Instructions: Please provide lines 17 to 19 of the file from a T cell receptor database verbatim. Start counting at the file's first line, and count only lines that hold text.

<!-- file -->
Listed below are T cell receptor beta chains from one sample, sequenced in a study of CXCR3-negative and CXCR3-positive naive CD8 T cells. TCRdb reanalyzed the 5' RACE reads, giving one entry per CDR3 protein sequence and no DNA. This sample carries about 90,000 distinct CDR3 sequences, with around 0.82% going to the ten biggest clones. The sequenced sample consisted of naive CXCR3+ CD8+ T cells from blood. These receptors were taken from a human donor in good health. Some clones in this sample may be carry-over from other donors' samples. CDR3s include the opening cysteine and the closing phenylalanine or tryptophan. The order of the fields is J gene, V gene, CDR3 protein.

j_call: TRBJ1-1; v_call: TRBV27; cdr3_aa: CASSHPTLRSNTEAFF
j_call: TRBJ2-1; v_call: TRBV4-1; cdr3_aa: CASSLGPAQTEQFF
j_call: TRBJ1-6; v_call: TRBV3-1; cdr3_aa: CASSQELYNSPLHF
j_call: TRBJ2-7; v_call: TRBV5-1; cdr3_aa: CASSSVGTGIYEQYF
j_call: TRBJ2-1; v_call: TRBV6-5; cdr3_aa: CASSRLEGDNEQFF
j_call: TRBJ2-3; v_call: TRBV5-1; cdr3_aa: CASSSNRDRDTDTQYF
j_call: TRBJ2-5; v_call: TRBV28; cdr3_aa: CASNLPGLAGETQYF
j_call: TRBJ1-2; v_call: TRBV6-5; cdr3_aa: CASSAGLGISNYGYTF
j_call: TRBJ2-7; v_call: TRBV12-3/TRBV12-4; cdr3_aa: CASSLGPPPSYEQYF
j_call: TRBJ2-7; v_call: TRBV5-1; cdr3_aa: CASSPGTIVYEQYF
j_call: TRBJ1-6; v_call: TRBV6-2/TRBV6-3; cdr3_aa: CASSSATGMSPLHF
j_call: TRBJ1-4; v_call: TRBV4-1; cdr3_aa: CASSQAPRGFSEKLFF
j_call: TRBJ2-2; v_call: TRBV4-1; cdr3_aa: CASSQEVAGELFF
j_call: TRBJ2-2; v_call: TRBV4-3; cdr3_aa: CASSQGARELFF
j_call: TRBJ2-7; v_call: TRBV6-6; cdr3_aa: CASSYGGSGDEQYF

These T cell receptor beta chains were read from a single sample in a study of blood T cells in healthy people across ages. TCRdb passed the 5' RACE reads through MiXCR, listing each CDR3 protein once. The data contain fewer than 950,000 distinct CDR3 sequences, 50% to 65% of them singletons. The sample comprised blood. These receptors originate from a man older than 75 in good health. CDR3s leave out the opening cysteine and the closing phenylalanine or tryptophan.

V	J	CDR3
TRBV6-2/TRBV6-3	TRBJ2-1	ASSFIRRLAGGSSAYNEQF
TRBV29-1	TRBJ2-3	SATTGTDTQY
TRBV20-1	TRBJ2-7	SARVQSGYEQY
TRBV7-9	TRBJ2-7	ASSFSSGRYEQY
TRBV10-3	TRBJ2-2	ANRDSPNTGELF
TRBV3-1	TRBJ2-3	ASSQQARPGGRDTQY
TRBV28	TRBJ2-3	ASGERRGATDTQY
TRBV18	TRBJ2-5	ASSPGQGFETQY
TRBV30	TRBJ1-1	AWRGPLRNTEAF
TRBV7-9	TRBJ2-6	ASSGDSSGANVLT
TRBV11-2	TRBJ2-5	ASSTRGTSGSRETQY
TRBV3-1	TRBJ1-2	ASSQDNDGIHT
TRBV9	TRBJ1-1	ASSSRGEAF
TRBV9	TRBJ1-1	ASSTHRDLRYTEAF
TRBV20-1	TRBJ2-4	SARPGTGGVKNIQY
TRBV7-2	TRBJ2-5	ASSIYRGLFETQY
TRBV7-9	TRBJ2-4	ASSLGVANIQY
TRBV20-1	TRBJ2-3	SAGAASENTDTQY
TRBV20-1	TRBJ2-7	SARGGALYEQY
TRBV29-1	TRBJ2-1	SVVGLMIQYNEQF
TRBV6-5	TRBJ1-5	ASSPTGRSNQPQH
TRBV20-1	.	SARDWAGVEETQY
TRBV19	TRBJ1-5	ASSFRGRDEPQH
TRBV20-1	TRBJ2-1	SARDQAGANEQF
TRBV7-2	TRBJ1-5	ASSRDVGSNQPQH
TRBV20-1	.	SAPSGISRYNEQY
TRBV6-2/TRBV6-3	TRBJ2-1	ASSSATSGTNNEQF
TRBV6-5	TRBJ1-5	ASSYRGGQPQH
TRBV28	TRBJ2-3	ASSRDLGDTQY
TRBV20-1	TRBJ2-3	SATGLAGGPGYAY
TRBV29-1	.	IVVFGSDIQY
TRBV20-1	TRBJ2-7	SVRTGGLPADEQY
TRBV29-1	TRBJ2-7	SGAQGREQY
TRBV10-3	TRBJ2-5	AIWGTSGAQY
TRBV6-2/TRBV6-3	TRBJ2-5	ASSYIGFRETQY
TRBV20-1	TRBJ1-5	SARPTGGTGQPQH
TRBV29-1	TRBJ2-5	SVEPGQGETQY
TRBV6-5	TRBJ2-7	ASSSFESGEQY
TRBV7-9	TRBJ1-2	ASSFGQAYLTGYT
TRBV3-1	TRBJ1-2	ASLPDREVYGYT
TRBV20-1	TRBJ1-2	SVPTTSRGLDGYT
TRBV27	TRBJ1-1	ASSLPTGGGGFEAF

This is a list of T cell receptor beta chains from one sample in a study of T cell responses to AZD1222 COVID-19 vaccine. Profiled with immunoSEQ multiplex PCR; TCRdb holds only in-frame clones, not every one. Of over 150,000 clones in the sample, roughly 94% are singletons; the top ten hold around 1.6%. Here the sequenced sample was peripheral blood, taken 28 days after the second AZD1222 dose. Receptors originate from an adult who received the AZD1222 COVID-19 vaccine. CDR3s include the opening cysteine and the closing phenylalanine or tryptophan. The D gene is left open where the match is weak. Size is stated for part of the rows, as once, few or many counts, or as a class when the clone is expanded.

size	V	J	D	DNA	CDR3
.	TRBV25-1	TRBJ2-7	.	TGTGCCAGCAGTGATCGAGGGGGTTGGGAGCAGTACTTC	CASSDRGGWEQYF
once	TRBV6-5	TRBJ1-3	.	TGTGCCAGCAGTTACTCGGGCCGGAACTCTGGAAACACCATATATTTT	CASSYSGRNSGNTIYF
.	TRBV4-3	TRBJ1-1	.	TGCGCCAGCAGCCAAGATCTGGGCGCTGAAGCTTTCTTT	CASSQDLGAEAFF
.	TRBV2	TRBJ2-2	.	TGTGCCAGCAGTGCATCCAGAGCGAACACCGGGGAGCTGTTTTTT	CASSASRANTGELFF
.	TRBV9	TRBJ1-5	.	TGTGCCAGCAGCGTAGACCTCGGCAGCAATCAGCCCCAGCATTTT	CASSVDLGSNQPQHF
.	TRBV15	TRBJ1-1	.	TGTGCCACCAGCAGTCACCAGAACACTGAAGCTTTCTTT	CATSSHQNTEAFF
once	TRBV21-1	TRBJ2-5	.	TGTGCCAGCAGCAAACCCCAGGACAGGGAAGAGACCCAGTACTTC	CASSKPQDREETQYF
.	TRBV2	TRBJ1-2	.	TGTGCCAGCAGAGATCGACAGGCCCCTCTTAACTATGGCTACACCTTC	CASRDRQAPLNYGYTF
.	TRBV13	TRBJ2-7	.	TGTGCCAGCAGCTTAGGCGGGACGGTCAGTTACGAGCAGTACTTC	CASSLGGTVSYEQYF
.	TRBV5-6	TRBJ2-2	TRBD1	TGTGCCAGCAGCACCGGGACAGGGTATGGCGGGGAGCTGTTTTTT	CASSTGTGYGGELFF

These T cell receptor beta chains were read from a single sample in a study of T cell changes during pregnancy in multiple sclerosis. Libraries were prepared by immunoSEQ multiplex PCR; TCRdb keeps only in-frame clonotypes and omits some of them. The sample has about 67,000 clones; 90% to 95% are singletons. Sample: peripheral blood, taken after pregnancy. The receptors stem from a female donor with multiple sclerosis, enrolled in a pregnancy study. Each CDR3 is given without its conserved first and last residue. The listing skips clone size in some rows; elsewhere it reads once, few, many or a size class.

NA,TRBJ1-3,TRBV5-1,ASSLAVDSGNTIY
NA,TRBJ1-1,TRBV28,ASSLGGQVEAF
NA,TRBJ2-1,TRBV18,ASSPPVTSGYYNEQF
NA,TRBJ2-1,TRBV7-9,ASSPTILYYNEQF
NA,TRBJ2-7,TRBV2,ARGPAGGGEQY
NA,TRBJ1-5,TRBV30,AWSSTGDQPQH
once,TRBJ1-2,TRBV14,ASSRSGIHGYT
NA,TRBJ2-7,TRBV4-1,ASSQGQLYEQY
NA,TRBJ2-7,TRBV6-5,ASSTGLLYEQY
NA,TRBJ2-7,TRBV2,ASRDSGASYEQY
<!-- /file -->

These T cell receptor beta chains were read from a single sample in a study of blood T cells in healthy people across ages. TCRdb passed the 5' RACE reads through MiXCR, listing each CDR3 protein once. The data contain fewer than 950,000 distinct CDR3 sequences, 50% to 65% of them singletons. The sample comprised blood. These receptors originate from a man older than 75 in good health. CDR3s leave out the opening cysteine and the closing phenylalanine or tryptophan.

V	J	CDR3
TRBV6-2/TRBV6-3	TRBJ2-1	ASSFIRRLAGGSSAYNEQF